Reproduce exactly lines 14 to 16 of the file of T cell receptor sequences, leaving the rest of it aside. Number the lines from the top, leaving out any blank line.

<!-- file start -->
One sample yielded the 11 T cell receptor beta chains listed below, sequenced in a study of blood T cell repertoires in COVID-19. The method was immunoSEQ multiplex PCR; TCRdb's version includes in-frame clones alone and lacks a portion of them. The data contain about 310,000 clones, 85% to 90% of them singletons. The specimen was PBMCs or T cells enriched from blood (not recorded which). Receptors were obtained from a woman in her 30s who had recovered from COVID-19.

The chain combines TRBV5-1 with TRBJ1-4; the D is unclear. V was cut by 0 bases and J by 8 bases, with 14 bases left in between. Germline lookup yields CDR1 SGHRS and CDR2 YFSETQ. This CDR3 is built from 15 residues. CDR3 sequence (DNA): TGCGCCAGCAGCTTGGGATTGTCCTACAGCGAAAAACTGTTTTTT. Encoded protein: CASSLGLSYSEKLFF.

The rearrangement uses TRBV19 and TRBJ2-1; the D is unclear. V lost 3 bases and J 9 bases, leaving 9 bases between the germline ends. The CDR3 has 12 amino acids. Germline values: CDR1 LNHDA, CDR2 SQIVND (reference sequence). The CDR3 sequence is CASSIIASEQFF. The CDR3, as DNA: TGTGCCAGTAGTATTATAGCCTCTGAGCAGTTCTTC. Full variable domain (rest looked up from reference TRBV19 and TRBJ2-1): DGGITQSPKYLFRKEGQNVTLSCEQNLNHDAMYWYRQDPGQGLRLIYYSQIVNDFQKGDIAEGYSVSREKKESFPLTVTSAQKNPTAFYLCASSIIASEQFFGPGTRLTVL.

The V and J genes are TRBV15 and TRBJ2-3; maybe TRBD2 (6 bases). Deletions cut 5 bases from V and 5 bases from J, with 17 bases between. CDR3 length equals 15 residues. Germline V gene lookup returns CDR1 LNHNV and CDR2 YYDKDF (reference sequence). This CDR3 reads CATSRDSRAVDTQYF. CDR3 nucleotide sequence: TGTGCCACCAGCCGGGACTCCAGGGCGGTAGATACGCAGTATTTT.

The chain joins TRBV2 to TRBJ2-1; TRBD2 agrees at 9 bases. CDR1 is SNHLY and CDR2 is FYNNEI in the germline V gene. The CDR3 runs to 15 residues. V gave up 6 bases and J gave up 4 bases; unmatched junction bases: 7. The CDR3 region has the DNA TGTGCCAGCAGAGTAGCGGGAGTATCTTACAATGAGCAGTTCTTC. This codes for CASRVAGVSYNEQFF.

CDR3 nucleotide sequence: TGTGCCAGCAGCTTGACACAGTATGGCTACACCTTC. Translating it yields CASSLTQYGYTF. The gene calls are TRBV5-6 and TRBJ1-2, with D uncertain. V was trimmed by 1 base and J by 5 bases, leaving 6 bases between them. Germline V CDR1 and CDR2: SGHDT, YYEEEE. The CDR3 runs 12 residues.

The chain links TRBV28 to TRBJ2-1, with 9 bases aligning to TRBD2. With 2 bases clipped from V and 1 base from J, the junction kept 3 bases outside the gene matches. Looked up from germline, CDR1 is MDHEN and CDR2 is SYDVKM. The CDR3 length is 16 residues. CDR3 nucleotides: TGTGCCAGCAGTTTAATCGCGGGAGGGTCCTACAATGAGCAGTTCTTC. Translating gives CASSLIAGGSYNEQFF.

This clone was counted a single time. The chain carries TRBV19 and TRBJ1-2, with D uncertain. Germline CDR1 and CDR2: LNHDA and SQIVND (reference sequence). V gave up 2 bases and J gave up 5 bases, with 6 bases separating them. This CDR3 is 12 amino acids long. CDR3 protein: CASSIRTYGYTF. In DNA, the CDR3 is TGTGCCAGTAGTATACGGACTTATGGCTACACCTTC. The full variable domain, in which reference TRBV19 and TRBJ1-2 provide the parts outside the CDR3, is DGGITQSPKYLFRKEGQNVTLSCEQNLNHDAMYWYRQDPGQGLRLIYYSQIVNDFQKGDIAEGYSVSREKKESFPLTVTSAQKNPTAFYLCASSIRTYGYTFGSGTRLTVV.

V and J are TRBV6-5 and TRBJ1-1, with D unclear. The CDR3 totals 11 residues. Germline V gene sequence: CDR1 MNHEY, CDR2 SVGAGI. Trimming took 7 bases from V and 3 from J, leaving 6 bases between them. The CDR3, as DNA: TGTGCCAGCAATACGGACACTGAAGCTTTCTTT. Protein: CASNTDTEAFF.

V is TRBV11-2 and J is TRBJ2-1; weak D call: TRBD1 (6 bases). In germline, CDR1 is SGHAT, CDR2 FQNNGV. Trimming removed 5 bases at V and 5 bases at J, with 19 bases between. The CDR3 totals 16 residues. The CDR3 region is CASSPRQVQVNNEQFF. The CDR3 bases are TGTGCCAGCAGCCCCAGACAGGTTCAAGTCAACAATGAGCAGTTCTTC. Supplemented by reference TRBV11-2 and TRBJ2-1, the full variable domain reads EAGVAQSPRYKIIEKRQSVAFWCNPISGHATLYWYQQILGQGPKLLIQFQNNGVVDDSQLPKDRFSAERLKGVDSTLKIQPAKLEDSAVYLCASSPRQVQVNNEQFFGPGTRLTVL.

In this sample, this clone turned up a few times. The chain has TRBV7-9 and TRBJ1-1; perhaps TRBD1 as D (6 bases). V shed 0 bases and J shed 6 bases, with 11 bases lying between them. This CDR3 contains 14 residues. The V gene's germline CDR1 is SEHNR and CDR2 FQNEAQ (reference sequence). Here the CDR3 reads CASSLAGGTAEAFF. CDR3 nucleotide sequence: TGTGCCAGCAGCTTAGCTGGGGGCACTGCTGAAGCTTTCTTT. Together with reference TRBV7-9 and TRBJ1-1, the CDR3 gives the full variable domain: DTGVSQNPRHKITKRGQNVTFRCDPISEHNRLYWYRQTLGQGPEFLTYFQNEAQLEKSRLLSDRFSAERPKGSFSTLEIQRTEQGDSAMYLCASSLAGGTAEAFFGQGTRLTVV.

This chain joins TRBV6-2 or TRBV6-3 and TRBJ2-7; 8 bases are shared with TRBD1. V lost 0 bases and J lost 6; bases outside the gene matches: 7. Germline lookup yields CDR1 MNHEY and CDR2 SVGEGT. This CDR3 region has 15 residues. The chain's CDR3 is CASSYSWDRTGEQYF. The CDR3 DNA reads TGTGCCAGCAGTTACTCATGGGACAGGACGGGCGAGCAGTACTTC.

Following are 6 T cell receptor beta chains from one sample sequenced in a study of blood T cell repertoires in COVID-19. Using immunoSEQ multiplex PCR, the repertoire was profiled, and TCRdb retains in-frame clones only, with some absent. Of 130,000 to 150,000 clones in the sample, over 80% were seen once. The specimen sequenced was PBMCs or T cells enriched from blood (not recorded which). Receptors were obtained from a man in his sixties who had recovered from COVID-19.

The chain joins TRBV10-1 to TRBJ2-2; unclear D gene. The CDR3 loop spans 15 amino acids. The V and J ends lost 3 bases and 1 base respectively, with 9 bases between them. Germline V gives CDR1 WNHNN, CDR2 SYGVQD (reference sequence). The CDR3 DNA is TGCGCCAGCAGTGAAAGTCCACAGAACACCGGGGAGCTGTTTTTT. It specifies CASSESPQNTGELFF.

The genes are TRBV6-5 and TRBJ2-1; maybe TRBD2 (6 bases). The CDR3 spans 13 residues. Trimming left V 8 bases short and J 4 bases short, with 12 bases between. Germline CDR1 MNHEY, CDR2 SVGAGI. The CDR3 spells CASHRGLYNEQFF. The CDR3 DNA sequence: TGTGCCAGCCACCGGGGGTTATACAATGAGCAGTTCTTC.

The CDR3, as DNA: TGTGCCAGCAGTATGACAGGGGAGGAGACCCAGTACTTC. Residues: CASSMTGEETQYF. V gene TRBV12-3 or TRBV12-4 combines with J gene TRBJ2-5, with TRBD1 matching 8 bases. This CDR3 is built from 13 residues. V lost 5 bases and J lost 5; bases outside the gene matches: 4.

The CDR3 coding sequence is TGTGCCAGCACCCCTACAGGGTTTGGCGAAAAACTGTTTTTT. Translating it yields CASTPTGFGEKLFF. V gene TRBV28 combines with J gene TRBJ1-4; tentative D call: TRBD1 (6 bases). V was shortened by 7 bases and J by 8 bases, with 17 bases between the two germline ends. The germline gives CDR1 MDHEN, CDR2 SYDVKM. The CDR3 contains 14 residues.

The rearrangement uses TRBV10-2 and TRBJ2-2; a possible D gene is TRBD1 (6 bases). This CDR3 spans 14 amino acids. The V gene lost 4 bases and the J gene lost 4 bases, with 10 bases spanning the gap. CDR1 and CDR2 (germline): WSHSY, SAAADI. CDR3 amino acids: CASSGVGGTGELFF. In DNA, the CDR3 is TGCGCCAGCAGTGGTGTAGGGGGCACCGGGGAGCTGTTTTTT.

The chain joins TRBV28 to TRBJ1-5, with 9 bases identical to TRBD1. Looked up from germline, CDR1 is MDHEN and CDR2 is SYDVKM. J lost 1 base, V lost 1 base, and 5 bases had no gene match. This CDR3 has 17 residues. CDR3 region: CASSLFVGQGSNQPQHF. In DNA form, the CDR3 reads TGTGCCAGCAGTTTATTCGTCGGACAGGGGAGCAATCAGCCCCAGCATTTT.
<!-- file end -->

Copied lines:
The chain joins TRBV10-1 to TRBJ2-2; unclear D gene. The CDR3 loop spans 15 amino acids. The V and J ends lost 3 bases and 1 base respectively, with 9 bases between them. Germline V gives CDR1 WNHNN, CDR2 SYGVQD (reference sequence). The CDR3 DNA is TGCGCCAGCAGTGAAAGTCCACAGAACACCGGGGAGCTGTTTTTT. It specifies CASSESPQNTGELFF.

The genes are TRBV6-5 and TRBJ2-1; maybe TRBD2 (6 bases). The CDR3 spans 13 residues. Trimming left V 8 bases short and J 4 bases short, with 12 bases between. Germline CDR1 MNHEY, CDR2 SVGAGI. The CDR3 spells CASHRGLYNEQFF. The CDR3 DNA sequence: TGTGCCAGCCACCGGGGGTTATACAATGAGCAGTTCTTC.

The CDR3, as DNA: TGTGCCAGCAGTATGACAGGGGAGGAGACCCAGTACTTC. Residues: CASSMTGEETQYF. V gene TRBV12-3 or TRBV12-4 combines with J gene TRBJ2-5, with TRBD1 matching 8 bases. This CDR3 is built from 13 residues. V lost 5 bases and J lost 5; bases outside the gene matches: 4.